Repair mistake blamed in crash Wing part installed improperly on stealth fighter, Air Force says

Martin air show accident

Panel to determine whether workers should be held liable

October 03, 1997|By Tom Bowman and Dennis O'Brien | Tom Bowman and Dennis O'Brien,SUN STAFF

WASHINGTON -- An Air Force safety board has determined that an F-117A fighter crashed in Baltimore County last month because workers incorrectly installed a part in the left wing, causing the plane to cartwheel from the sky in front of thousands of spectators, officials and sources said last night.

The board made its determination as it nears completion of a report on the Sept. 14 crash, Pentagon sources said.

"They're pretty much there," one source said. "A support structure appears to have been put in incorrectly."

Another Air Force crash investigation board began working this week and will determine whether maintenance workers should be held liable, the sources said.

As a result of the safety board's finding, the wing support structures in the remaining 53 F-117s are being inspected. Already, two of the inspected jets were back flying yesterday afternoon, officially ending the grounding of the Air Force planes.

"We lifted the standdown today," said Col. Ron Rand, a spokesman for the Air Combat Command, based at Langley Air Force Base, Va., which operates the jets. Rand said last night that the decision was made by Gen. Dick Hawley, the unit's commander, who reviewed the safety board's work.

The crash of the arrowhead-shaped F-117A Nighthawk occurred the waterfront community of Bowleys Quarters in eastern Baltimore County. A piece of its left wing snapped off during an air show at Martin State Airport.

The $43 million plane crashed less than a half-mile from the airport, where 12,000 people had gathered on a clear Sunday afternoon to watch the show, sponsored each year by the Essex-Middle River Chamber of Commerce.

The pilot, Maj. Bryan Knight, ejected and safely parachuted from the plane just before it slammed onto a driveway near the home of Mark and Elizabeth Green.

The Greens' cottage, which burned when the jet crashed into their driveway, had to be boarded up with plywood and plastic. Helen Dimick's house next door also was partially burned and damaged by smoke.

Knight, a decorated pilot with about 2,700 hours of flying time and 500 hours of experience in the cockpit of F-117A fighters, suffered minor neck and back injuries. There were no serious injuries to anyone on the ground.

Four days after the crash, Knight returned to the neighborhood and, in a gesture of thanks, gave his flight suit name tag to Diann Stumpf, a neighbor who had come to his aid.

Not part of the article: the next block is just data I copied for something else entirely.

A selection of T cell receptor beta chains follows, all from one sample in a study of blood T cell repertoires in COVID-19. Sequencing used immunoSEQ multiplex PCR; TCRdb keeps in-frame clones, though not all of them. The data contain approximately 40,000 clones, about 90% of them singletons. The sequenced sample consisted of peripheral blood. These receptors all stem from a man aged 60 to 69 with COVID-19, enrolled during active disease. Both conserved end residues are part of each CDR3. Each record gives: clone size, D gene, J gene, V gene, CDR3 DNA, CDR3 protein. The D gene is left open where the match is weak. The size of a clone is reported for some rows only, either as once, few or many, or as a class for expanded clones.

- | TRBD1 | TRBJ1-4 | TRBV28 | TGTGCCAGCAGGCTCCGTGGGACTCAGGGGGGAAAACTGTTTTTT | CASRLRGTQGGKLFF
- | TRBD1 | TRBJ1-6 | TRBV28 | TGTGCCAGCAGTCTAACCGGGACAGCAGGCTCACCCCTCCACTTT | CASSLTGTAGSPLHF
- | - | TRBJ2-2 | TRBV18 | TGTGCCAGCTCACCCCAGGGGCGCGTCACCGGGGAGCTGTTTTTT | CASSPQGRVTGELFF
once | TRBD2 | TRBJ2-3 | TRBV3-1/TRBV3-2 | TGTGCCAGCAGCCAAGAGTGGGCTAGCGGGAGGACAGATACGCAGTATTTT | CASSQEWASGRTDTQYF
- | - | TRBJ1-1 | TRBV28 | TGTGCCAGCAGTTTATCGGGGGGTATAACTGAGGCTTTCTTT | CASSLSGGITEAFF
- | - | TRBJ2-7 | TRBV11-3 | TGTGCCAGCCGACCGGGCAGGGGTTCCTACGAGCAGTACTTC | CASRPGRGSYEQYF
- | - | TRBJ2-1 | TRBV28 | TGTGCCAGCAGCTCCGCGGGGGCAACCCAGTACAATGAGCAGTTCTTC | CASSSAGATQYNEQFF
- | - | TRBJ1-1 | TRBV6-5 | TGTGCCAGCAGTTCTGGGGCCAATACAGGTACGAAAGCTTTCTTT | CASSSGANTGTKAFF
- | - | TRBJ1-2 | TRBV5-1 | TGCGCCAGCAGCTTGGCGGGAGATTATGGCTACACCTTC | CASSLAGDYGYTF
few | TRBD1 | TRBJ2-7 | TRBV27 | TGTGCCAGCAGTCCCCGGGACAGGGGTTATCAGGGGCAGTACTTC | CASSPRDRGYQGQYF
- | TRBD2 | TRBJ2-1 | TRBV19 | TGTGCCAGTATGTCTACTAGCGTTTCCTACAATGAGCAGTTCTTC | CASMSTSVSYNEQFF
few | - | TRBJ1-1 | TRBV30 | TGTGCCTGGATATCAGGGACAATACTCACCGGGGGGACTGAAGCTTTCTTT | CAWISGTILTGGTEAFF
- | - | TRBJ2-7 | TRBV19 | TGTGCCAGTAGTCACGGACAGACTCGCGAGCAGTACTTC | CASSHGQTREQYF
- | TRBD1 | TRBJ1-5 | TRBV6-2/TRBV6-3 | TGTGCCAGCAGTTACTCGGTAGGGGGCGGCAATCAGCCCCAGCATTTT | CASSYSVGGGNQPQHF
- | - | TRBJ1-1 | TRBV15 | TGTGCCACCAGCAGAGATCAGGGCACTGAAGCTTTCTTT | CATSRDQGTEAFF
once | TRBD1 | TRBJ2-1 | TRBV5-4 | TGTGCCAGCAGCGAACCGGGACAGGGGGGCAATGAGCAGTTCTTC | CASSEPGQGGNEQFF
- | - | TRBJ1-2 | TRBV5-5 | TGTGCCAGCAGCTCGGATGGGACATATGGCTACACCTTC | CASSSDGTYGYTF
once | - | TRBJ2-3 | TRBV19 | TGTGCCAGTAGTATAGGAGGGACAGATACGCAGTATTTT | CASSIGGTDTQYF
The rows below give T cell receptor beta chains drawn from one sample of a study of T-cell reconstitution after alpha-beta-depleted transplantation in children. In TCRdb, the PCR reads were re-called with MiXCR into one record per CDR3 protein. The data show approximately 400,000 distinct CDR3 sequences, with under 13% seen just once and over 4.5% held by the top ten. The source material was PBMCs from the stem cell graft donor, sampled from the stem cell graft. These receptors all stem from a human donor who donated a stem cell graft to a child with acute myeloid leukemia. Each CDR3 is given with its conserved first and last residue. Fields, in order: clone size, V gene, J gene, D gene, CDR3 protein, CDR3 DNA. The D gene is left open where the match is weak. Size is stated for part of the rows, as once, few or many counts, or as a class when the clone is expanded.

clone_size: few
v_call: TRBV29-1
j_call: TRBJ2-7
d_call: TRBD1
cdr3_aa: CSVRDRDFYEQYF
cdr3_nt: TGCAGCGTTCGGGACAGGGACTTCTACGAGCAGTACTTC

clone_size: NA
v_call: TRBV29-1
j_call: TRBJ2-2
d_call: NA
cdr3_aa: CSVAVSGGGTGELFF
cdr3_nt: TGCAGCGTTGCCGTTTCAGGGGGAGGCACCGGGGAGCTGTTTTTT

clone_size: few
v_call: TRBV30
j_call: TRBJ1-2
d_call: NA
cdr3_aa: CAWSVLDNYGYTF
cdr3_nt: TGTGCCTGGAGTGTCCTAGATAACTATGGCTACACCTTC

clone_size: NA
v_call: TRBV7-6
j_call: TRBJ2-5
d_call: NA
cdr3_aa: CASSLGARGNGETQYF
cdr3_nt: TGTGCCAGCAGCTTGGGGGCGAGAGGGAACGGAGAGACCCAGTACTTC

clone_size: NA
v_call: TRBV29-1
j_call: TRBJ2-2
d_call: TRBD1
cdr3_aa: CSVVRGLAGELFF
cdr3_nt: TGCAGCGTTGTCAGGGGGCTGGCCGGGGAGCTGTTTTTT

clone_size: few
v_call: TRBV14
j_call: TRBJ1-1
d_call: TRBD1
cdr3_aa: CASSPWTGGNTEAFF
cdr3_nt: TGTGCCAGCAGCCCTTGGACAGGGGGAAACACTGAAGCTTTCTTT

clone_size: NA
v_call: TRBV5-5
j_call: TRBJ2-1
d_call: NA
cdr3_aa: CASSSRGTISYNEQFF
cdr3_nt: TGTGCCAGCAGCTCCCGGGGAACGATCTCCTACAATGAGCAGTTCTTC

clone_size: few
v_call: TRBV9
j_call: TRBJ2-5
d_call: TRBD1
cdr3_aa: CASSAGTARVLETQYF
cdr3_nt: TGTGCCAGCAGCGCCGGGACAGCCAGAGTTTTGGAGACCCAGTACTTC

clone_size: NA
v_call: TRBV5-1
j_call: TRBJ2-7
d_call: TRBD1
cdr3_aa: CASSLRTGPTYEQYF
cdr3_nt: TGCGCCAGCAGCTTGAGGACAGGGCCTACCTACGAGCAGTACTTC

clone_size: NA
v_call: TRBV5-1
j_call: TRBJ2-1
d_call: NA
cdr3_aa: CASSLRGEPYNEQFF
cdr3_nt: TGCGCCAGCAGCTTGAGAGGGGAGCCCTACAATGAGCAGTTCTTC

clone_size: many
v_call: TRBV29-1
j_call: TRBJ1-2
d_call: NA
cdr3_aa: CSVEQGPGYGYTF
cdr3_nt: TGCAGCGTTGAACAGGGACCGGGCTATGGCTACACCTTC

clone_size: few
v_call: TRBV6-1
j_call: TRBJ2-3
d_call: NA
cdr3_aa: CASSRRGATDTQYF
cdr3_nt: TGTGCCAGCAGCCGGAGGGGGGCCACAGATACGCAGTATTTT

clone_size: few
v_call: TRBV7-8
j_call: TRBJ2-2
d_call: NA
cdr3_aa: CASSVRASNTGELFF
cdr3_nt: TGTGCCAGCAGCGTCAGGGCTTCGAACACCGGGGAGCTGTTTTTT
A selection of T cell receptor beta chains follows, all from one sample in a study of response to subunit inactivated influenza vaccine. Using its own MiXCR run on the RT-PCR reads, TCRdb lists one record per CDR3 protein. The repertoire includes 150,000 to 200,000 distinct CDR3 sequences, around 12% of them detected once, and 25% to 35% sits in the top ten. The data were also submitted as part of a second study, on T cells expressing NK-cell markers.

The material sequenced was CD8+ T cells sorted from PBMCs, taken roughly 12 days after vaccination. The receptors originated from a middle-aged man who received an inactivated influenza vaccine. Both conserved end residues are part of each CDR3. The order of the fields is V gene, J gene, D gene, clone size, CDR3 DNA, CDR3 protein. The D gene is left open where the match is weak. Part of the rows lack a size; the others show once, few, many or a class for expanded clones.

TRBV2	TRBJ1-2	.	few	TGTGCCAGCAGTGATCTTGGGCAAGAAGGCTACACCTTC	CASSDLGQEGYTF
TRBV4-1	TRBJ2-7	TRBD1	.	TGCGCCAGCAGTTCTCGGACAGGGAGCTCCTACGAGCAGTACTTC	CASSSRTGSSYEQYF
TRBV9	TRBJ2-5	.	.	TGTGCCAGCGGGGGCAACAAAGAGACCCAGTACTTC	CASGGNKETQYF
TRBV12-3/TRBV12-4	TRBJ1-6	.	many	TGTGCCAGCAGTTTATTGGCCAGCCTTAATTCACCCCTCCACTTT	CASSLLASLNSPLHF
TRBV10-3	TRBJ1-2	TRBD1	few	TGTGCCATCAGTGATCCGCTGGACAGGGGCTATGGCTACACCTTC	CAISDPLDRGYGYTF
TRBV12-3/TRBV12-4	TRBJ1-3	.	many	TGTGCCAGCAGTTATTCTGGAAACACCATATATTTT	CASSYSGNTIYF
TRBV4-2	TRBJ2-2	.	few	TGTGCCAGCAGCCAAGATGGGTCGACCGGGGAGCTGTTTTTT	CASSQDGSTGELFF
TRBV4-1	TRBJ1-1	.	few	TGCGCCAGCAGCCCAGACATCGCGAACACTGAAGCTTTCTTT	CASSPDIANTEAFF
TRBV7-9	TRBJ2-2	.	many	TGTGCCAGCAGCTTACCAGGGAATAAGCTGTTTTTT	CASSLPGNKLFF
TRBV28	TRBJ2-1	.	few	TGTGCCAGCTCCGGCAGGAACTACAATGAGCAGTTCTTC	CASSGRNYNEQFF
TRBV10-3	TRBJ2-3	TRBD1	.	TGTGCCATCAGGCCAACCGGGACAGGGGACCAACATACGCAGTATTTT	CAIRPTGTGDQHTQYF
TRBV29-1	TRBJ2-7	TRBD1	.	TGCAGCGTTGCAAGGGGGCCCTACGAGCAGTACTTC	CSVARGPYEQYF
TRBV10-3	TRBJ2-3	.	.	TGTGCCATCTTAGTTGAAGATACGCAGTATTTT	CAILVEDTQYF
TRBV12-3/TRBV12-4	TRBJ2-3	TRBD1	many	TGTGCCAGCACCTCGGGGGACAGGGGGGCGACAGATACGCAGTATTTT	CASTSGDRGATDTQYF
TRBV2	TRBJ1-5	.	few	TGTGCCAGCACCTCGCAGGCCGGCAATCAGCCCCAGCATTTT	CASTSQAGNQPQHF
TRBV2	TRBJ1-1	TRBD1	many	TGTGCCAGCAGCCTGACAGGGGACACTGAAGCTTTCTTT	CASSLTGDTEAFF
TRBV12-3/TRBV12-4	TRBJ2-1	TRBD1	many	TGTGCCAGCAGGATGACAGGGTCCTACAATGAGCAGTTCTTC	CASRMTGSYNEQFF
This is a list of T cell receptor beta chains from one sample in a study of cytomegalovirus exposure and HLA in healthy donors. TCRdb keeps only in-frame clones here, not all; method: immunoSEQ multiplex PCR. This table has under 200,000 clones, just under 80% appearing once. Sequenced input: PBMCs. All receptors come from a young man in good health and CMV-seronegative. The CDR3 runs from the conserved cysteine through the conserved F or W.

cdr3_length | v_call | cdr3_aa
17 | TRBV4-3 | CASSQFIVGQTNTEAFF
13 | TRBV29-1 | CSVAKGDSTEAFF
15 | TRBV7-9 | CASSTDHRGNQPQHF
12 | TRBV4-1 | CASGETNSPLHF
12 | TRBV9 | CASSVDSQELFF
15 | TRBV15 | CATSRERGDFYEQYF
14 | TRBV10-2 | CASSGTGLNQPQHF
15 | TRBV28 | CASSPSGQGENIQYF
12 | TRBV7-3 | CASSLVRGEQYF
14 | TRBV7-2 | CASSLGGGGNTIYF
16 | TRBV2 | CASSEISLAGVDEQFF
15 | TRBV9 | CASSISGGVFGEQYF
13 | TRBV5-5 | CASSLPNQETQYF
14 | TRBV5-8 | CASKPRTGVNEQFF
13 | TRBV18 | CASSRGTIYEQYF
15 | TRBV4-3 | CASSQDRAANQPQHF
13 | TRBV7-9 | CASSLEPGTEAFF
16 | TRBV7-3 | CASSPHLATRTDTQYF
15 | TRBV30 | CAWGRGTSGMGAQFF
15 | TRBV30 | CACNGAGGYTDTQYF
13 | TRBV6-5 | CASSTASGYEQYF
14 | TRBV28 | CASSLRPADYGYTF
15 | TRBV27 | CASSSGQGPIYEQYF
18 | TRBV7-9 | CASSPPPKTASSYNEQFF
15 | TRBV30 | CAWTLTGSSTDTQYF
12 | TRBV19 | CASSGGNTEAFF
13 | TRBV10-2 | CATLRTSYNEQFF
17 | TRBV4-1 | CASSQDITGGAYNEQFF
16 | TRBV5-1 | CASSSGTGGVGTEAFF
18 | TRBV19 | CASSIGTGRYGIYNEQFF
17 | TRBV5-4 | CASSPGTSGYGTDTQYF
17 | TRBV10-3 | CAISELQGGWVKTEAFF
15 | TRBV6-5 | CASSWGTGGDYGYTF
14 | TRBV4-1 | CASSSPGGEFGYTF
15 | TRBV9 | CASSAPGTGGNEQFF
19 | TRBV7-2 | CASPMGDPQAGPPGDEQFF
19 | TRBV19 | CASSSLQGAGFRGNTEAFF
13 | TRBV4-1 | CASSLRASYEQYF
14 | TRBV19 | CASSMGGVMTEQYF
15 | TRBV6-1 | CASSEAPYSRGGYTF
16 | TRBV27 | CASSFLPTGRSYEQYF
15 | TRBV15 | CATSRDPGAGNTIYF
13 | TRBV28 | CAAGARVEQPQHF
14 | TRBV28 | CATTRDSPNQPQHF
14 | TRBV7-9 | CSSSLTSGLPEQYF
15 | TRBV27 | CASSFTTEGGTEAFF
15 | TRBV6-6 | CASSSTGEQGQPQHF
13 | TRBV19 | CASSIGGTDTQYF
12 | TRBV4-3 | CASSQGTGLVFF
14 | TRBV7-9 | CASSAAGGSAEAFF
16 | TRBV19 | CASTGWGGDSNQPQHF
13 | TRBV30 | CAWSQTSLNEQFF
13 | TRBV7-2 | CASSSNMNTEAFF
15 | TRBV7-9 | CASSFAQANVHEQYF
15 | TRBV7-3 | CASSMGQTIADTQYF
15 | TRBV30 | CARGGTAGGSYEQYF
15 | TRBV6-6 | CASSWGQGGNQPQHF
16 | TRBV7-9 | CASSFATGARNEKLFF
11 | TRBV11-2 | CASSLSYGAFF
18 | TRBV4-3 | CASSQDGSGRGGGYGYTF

The plane, similar to those that flew the first missions in the Persian Gulf war against the most heavily defended Iraqi targets, had completed three passes over the airport when trouble became apparent. Air Force officials said the fighter went down during a flight from an air show in Syracuse, N.Y., to an Air Force base in Virginia, on an otherwise "picture-perfect sortie."

VTC Col. Mark E. Dougherty, a former stealth pilot who is heading the Air Force safety board, said the plane was rising at an angle of about 15 degrees, on the lookout for civilian aircraft in the area, when trouble struck.

Maj. Joseph LaMarca Jr., an Air Force spokesman, said last night that the pilot would be available to reporters this morning at the Bowleys Quarters Volunteer Fire Station because he has just completed a series of interviews with the five-member Accident Investigation Board.

Some residents in the community of waterfront bungalows, split-level homes and ranchers were forced out of their homes for several days when the Pentagon declared the site a "National Defense Area."

About 150 fire, police and military officials scoured the site in the hours after the crash, which sent several firefighters to area hospitals for treatment of nausea and inhalation of smoke from the fumes of the fighter.

So far, 33 of the F-117s have been inspected, and none has been found to have a problem, Rand said. Most of the planes are at Holloman Air Force Base, near Alamogordo, N.M., with the others at Nellis Air Force Base, Las Vegas, Nev., and Palmdale, Calif., home of Lockheed, the plane's manufacturer.

All the planes, developed in the late 1970s and early 1980s, were modified with the wing structure seven or eight years ago. Air Force officials said the plane that crashed in Baltimore was worked on by an Air Force maintenance team at a test-range airfield at Tonapah, Nev.

"There is a possibility we would hold someone accountable," said an Air Force source. "It will not happen until both boards are completed."

The plane that crashed was one of two F-117s temporarily located at Langley Air Force Base in Hampton, Va., to support community and military air shows in the eastern United States.

Also yesterday, a Navy F-14 Tomcat fighter jet on a routine training flight crashed in the Atlantic Ocean off the East Coast.

The Navy said one crew member was rescued, and a search was under way for another. Both crew members ejected from the plane.

It was the seventh military plane crash since Sept. 13. The six earlier crashes occurred within a week and led to a one-day break in training flights for a safety review by all the military services.

The Navy jet went down about 4 p.m. about 65 miles east of Elizabeth City, N.C., said Coast Guard Petty Officer Harry Craft. He said a Coast Guard helicopter rescued the plane's radar intercept officer.

"We have recovered the back-seater, and he supposedly was in good shape, and we're still on scene now looking for the pilot," Craft said.

Pub Date: 10/03/97

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